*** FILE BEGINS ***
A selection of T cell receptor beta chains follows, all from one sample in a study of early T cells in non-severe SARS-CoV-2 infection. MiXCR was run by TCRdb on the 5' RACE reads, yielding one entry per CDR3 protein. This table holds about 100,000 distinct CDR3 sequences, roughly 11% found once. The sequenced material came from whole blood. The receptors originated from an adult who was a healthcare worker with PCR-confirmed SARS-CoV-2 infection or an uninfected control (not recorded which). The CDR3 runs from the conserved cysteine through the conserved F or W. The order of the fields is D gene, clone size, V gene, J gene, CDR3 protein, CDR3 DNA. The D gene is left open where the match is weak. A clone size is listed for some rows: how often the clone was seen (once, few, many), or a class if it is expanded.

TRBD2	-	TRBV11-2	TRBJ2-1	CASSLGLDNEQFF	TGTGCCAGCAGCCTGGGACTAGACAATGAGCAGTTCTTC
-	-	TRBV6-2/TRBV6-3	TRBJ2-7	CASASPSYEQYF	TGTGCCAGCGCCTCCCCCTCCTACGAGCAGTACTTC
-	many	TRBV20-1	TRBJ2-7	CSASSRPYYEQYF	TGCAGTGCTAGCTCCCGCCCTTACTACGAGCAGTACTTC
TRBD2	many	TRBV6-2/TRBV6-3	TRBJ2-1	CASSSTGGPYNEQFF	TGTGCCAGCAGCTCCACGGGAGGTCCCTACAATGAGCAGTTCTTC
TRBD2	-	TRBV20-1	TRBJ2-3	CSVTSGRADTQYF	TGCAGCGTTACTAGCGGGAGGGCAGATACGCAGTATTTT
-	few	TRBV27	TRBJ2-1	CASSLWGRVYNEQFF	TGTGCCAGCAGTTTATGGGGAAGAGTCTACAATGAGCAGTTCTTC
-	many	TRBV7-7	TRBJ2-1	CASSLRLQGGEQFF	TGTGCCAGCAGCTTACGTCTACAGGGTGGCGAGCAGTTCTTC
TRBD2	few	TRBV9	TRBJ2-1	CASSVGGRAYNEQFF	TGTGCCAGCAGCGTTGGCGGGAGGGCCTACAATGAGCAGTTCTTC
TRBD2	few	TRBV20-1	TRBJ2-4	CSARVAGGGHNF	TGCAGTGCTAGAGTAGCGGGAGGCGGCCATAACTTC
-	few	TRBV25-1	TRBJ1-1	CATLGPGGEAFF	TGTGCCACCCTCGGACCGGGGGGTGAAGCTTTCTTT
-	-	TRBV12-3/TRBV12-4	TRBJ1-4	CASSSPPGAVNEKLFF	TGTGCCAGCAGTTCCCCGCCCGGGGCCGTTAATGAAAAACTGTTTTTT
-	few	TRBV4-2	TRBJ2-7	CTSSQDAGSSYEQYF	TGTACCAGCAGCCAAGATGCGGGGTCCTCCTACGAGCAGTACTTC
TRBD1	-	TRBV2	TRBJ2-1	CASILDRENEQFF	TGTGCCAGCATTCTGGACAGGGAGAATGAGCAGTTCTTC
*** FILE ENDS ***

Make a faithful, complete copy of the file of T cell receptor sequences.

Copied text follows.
A selection of T cell receptor beta chains follows, all from one sample in a study of early T cells in non-severe SARS-CoV-2 infection. MiXCR was run by TCRdb on the 5' RACE reads, yielding one entry per CDR3 protein. This table holds about 100,000 distinct CDR3 sequences, roughly 11% found once. The sequenced material came from whole blood. The receptors originated from an adult who was a healthcare worker with PCR-confirmed SARS-CoV-2 infection or an uninfected control (not recorded which). The CDR3 runs from the conserved cysteine through the conserved F or W. The order of the fields is D gene, clone size, V gene, J gene, CDR3 protein, CDR3 DNA. The D gene is left open where the match is weak. A clone size is listed for some rows: how often the clone was seen (once, few, many), or a class if it is expanded.

TRBD2	-	TRBV11-2	TRBJ2-1	CASSLGLDNEQFF	TGTGCCAGCAGCCTGGGACTAGACAATGAGCAGTTCTTC
-	-	TRBV6-2/TRBV6-3	TRBJ2-7	CASASPSYEQYF	TGTGCCAGCGCCTCCCCCTCCTACGAGCAGTACTTC
-	many	TRBV20-1	TRBJ2-7	CSASSRPYYEQYF	TGCAGTGCTAGCTCCCGCCCTTACTACGAGCAGTACTTC
TRBD2	many	TRBV6-2/TRBV6-3	TRBJ2-1	CASSSTGGPYNEQFF	TGTGCCAGCAGCTCCACGGGAGGTCCCTACAATGAGCAGTTCTTC
TRBD2	-	TRBV20-1	TRBJ2-3	CSVTSGRADTQYF	TGCAGCGTTACTAGCGGGAGGGCAGATACGCAGTATTTT
-	few	TRBV27	TRBJ2-1	CASSLWGRVYNEQFF	TGTGCCAGCAGTTTATGGGGAAGAGTCTACAATGAGCAGTTCTTC
-	many	TRBV7-7	TRBJ2-1	CASSLRLQGGEQFF	TGTGCCAGCAGCTTACGTCTACAGGGTGGCGAGCAGTTCTTC
TRBD2	few	TRBV9	TRBJ2-1	CASSVGGRAYNEQFF	TGTGCCAGCAGCGTTGGCGGGAGGGCCTACAATGAGCAGTTCTTC
TRBD2	few	TRBV20-1	TRBJ2-4	CSARVAGGGHNF	TGCAGTGCTAGAGTAGCGGGAGGCGGCCATAACTTC
-	few	TRBV25-1	TRBJ1-1	CATLGPGGEAFF	TGTGCCACCCTCGGACCGGGGGGTGAAGCTTTCTTT
-	-	TRBV12-3/TRBV12-4	TRBJ1-4	CASSSPPGAVNEKLFF	TGTGCCAGCAGTTCCCCGCCCGGGGCCGTTAATGAAAAACTGTTTTTT
-	few	TRBV4-2	TRBJ2-7	CTSSQDAGSSYEQYF	TGTACCAGCAGCCAAGATGCGGGGTCCTCCTACGAGCAGTACTTC
TRBD1	-	TRBV2	TRBJ2-1	CASILDRENEQFF	TGTGCCAGCATTCTGGACAGGGAGAATGAGCAGTTCTTC